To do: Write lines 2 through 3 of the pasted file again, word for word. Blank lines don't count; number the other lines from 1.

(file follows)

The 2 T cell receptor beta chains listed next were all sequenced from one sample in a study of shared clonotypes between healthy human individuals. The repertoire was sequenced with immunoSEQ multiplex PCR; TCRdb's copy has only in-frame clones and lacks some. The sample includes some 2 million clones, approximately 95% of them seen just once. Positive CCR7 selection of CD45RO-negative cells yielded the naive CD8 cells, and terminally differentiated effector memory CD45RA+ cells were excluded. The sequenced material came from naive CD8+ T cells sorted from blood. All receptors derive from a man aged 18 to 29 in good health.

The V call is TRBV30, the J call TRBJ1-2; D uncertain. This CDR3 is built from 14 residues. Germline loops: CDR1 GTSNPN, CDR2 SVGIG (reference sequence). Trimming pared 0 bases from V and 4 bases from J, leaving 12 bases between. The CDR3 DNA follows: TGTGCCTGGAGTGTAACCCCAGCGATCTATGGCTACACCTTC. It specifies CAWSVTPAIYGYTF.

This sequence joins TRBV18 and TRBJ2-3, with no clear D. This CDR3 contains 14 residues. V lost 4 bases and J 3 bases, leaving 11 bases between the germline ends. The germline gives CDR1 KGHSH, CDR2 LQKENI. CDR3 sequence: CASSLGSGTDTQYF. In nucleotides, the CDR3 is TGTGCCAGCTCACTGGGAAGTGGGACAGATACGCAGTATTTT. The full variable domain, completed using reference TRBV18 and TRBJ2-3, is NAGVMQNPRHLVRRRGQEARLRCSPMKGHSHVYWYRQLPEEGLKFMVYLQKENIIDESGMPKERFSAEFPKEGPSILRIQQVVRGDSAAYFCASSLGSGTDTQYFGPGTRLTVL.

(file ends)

The V call is TRBV30, the J call TRBJ1-2; D uncertain. This CDR3 is built from 14 residues. Germline loops: CDR1 GTSNPN, CDR2 SVGIG (reference sequence). Trimming pared 0 bases from V and 4 bases from J, leaving 12 bases between. The CDR3 DNA follows: TGTGCCTGGAGTGTAACCCCAGCGATCTATGGCTACACCTTC. It specifies CAWSVTPAIYGYTF.

This sequence joins TRBV18 and TRBJ2-3, with no clear D. This CDR3 contains 14 residues. V lost 4 bases and J 3 bases, leaving 11 bases between the germline ends. The germline gives CDR1 KGHSH, CDR2 LQKENI. CDR3 sequence: CASSLGSGTDTQYF. In nucleotides, the CDR3 is TGTGCCAGCTCACTGGGAAGTGGGACAGATACGCAGTATTTT. The full variable domain, completed using reference TRBV18 and TRBJ2-3, is NAGVMQNPRHLVRRRGQEARLRCSPMKGHSHVYWYRQLPEEGLKFMVYLQKENIIDESGMPKERFSAEFPKEGPSILRIQQVVRGDSAAYFCASSLGSGTDTQYFGPGTRLTVL.